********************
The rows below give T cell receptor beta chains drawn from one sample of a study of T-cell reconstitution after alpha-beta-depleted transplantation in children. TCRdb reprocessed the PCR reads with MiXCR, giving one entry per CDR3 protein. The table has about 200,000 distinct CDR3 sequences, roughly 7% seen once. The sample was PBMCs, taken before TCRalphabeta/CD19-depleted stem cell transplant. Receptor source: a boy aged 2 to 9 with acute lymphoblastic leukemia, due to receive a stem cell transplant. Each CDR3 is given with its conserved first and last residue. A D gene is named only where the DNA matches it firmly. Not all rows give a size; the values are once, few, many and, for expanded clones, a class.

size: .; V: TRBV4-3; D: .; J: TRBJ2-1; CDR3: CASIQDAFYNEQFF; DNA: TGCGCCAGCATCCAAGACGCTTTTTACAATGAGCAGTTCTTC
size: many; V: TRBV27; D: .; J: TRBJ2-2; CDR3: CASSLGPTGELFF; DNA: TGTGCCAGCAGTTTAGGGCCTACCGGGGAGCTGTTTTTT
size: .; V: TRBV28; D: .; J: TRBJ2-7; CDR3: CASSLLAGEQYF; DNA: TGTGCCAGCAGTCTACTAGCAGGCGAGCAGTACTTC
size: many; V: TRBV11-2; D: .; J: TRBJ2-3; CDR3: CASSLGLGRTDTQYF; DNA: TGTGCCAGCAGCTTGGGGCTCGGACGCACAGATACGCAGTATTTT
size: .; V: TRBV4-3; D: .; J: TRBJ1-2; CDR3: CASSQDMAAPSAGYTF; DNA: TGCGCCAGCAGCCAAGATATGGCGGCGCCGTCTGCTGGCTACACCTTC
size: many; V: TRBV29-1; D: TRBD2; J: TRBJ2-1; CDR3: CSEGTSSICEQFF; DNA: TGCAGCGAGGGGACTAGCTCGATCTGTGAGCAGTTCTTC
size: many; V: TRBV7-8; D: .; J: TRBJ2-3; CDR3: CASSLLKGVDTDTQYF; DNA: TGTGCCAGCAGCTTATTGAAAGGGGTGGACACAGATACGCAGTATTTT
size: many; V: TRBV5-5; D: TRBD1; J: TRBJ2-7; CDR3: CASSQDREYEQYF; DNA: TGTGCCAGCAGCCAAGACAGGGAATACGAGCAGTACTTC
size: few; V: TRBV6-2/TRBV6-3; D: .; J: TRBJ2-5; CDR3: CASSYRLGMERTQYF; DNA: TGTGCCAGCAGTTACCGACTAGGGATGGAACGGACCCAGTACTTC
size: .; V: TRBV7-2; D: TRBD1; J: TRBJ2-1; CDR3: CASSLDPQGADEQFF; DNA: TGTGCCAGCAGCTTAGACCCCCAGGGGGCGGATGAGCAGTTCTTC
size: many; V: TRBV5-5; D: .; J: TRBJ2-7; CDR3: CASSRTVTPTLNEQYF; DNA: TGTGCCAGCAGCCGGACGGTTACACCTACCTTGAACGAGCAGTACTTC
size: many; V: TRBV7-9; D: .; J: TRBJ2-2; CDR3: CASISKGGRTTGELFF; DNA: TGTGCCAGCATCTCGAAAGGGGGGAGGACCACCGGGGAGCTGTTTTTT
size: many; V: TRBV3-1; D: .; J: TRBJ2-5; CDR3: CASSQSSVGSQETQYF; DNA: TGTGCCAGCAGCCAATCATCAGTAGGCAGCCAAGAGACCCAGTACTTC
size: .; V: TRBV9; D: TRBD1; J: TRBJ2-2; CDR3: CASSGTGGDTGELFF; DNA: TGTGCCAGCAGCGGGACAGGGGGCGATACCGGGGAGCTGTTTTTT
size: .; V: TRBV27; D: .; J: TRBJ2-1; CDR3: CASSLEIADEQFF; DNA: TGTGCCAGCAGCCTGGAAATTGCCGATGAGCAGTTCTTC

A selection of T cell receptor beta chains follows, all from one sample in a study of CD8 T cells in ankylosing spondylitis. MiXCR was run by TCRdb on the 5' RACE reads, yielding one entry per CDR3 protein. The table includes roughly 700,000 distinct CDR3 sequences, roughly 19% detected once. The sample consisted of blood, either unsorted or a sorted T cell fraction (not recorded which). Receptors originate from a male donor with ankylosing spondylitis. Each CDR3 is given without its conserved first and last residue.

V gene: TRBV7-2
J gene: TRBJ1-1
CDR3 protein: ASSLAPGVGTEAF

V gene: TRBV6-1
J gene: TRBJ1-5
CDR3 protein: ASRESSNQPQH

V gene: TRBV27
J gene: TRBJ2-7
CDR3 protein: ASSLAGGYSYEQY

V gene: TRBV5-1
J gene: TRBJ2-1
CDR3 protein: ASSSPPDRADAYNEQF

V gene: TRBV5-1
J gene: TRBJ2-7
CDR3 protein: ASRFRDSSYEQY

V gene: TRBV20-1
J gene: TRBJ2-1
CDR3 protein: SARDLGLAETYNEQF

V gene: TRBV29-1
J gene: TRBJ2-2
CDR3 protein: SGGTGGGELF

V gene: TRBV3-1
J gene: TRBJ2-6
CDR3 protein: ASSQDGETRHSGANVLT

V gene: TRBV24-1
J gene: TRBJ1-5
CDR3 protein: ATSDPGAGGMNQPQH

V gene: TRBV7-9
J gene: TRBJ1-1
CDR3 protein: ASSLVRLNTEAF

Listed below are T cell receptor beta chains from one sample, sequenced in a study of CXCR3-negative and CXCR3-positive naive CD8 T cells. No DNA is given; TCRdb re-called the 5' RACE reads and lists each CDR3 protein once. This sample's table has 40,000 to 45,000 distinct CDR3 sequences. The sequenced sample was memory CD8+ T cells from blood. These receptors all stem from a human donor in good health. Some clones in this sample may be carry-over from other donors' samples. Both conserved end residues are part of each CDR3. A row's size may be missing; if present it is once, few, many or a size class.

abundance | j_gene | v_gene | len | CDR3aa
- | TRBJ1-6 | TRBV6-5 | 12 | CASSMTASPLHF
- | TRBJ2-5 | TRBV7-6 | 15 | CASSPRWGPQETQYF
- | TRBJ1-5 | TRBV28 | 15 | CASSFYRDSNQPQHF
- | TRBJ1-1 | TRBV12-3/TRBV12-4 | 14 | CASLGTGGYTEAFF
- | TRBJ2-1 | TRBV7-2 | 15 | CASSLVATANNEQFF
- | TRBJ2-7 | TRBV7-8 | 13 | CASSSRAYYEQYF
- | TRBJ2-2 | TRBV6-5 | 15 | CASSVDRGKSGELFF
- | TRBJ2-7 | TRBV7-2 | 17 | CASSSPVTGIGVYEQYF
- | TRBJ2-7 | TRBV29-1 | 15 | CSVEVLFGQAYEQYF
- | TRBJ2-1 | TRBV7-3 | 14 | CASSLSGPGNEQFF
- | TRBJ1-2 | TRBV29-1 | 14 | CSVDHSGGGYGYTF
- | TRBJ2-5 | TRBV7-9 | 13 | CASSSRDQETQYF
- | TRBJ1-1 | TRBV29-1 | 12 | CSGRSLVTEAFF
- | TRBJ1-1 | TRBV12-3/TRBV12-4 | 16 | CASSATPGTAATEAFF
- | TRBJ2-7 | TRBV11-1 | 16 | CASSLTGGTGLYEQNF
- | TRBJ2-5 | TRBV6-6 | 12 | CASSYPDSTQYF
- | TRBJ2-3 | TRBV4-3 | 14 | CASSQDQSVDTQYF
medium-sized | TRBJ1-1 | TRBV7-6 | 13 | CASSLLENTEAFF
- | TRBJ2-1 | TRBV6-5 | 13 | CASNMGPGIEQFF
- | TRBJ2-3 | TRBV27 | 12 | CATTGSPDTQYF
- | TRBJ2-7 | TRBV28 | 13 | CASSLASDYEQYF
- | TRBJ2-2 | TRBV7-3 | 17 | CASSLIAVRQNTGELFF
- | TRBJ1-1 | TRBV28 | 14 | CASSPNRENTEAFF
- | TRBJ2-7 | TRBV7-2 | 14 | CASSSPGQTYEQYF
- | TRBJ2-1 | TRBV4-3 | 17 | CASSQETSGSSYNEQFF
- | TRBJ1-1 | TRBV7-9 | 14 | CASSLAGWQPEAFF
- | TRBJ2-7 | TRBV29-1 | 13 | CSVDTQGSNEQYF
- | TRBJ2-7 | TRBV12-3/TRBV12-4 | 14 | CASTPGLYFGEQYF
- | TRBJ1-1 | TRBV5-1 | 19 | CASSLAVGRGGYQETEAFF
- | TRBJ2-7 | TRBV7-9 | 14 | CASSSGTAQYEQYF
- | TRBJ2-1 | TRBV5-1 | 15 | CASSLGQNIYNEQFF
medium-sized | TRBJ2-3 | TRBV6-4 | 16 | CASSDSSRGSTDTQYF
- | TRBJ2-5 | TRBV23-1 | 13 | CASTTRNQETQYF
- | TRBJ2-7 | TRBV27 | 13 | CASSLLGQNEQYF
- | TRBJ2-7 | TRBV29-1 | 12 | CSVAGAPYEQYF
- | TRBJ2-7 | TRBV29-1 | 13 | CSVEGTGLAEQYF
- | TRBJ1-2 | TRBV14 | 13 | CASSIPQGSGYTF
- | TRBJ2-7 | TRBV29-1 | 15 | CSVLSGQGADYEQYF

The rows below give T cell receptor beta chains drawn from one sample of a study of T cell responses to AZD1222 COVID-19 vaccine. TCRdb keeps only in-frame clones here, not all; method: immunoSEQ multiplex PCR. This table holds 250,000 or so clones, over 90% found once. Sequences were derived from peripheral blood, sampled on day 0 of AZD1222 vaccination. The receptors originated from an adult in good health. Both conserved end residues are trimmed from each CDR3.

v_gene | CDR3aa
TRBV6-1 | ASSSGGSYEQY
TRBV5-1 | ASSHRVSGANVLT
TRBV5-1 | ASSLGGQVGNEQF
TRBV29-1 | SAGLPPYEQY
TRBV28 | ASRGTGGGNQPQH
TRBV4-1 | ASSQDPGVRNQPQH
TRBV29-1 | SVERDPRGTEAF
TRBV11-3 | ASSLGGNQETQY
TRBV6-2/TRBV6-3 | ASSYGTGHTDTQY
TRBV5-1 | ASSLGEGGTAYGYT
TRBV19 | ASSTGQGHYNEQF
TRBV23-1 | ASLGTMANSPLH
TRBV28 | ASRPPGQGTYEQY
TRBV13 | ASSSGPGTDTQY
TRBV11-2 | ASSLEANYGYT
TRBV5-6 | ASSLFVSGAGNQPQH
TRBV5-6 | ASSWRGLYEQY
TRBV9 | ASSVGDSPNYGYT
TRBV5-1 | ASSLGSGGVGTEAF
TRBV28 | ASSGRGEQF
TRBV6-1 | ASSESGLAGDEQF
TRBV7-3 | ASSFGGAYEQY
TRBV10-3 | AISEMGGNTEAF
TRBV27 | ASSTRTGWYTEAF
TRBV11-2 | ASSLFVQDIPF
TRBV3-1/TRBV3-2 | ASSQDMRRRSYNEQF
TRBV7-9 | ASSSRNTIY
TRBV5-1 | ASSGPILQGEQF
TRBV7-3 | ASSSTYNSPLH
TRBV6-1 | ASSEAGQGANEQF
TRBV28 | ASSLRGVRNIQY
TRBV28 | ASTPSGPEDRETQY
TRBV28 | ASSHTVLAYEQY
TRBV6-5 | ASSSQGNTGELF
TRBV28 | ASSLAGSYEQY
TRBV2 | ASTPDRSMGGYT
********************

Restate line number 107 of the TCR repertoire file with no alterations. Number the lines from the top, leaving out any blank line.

TRBV9 | ASSVGDSPNYGYT